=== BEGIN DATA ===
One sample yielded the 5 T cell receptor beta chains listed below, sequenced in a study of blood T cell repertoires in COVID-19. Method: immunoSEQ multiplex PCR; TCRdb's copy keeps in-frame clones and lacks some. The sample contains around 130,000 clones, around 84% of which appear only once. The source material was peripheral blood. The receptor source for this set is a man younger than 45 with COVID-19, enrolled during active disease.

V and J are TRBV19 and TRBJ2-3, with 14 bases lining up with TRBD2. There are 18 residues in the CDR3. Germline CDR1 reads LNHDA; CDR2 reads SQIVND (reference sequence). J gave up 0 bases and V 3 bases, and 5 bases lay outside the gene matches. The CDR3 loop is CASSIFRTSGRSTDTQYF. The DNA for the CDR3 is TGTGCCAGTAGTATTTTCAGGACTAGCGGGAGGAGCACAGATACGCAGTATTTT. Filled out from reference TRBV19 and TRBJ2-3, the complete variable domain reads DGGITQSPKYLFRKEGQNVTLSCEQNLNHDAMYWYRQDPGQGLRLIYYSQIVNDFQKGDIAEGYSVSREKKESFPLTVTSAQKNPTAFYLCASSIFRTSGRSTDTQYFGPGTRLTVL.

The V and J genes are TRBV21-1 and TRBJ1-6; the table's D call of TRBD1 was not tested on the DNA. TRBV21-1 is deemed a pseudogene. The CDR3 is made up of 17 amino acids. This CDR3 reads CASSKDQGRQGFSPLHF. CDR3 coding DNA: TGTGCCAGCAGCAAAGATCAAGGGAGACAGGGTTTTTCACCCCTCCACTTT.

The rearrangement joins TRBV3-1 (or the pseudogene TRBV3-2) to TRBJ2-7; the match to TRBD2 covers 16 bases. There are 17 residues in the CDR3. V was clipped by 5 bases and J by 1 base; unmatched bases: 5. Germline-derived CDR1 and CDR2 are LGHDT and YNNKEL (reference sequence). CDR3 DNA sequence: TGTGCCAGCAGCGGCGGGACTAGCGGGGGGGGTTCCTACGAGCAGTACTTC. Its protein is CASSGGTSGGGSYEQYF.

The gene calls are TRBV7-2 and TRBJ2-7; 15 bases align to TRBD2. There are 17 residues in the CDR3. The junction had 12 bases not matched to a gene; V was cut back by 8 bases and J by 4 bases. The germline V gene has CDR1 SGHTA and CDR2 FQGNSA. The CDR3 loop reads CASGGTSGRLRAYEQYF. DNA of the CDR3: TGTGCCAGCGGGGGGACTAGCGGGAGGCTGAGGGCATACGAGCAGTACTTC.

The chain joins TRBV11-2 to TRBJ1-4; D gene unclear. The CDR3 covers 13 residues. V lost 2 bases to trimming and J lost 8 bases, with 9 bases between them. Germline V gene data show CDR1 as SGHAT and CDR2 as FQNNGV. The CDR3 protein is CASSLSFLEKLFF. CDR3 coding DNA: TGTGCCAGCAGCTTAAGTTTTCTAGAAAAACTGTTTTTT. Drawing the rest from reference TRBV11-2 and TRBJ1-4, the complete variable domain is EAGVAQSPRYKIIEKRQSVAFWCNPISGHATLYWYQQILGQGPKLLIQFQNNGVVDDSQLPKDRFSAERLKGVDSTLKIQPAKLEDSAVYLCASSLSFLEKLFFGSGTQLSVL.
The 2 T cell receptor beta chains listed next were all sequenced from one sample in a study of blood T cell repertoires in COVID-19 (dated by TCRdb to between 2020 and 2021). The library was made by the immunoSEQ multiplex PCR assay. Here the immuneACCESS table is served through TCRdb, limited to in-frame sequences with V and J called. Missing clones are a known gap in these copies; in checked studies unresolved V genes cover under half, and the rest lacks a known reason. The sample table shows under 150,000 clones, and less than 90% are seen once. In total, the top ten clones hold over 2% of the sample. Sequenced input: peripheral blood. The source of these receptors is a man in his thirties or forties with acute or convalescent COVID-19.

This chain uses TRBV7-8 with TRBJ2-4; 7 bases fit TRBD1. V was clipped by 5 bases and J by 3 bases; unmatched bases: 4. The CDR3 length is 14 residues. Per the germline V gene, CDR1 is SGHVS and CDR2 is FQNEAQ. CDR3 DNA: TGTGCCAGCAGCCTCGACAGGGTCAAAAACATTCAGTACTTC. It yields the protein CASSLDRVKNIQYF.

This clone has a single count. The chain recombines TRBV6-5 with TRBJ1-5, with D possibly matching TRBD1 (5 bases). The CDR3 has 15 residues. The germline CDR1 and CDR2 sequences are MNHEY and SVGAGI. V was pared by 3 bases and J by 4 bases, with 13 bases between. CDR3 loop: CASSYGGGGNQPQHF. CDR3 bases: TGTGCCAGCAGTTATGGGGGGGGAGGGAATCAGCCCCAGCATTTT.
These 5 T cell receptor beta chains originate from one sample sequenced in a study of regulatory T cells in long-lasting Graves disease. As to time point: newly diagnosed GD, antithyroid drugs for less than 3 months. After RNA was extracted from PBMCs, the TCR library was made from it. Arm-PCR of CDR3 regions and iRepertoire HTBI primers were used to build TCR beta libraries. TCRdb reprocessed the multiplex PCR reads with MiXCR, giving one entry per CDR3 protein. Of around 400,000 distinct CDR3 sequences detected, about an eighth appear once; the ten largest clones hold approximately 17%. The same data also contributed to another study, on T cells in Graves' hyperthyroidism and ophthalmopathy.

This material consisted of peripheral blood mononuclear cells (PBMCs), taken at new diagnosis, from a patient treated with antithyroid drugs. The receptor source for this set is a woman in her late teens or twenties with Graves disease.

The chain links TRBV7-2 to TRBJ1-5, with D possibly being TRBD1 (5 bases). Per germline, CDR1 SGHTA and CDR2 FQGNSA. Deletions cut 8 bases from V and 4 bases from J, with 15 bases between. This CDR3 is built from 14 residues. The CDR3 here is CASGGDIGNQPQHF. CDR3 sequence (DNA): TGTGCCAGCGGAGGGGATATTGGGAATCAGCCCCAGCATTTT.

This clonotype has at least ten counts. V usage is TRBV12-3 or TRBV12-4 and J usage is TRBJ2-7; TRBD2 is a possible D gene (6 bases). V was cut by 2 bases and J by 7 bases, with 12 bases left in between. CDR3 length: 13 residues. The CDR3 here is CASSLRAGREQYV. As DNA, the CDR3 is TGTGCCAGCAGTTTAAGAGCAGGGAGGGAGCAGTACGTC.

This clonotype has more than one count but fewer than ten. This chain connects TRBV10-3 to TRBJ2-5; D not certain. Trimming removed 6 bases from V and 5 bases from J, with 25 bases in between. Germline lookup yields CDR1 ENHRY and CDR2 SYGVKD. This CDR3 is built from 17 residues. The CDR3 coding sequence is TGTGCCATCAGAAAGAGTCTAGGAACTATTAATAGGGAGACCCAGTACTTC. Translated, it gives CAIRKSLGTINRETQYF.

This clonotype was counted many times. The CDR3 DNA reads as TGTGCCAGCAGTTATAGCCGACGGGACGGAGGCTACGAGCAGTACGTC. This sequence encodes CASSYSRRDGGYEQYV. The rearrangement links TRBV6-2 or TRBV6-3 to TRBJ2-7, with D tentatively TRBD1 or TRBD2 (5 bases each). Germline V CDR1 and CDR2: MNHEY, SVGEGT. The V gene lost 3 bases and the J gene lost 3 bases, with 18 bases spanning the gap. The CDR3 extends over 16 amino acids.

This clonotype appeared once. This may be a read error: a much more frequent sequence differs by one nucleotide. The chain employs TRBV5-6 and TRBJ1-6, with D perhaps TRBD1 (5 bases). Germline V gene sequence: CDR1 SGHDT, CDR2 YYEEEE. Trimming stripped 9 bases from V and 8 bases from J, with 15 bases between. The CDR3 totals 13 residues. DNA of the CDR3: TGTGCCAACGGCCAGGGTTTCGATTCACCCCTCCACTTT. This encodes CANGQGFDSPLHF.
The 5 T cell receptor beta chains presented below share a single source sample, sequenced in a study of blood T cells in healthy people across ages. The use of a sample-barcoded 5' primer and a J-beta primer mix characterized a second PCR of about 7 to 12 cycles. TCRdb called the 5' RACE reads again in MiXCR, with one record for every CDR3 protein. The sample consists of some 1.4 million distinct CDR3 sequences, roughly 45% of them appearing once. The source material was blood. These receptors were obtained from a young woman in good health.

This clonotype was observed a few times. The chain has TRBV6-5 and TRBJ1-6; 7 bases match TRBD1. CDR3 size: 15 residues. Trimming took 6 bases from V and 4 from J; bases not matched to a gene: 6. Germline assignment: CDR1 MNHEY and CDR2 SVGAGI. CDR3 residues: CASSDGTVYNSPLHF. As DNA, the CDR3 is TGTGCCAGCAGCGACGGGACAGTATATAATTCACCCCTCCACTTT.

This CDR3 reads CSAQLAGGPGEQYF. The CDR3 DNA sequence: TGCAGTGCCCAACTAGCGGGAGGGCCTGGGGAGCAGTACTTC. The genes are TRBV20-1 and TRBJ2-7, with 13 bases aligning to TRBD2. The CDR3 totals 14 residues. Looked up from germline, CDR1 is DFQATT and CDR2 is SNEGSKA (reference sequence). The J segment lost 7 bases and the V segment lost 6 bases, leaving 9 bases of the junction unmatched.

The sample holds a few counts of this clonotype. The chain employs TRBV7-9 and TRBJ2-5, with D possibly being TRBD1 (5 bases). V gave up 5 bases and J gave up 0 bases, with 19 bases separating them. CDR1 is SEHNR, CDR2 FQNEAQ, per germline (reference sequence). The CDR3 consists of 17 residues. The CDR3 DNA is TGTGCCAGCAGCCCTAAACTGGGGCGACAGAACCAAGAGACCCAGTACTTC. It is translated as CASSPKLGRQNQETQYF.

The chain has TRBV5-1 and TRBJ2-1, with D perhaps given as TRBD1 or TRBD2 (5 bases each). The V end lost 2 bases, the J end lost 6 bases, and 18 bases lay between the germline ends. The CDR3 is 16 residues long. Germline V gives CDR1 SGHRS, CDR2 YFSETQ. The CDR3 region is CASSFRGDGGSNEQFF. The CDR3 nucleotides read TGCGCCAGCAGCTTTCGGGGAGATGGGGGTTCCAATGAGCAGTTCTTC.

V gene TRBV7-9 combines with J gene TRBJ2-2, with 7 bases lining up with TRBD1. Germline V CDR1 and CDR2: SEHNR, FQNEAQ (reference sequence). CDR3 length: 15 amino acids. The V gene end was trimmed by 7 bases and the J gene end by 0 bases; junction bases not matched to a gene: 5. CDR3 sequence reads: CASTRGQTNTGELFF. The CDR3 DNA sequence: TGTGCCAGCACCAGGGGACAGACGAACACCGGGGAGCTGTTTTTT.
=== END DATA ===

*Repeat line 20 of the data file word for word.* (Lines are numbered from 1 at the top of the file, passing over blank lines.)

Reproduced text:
The sample holds a few counts of this clonotype. The chain employs TRBV7-9 and TRBJ2-5, with D possibly being TRBD1 (5 bases). V gave up 5 bases and J gave up 0 bases, with 19 bases separating them. CDR1 is SEHNR, CDR2 FQNEAQ, per germline (reference sequence). The CDR3 consists of 17 residues. The CDR3 DNA is TGTGCCAGCAGCCCTAAACTGGGGCGACAGAACCAAGAGACCCAGTACTTC. It is translated as CASSPKLGRQNQETQYF.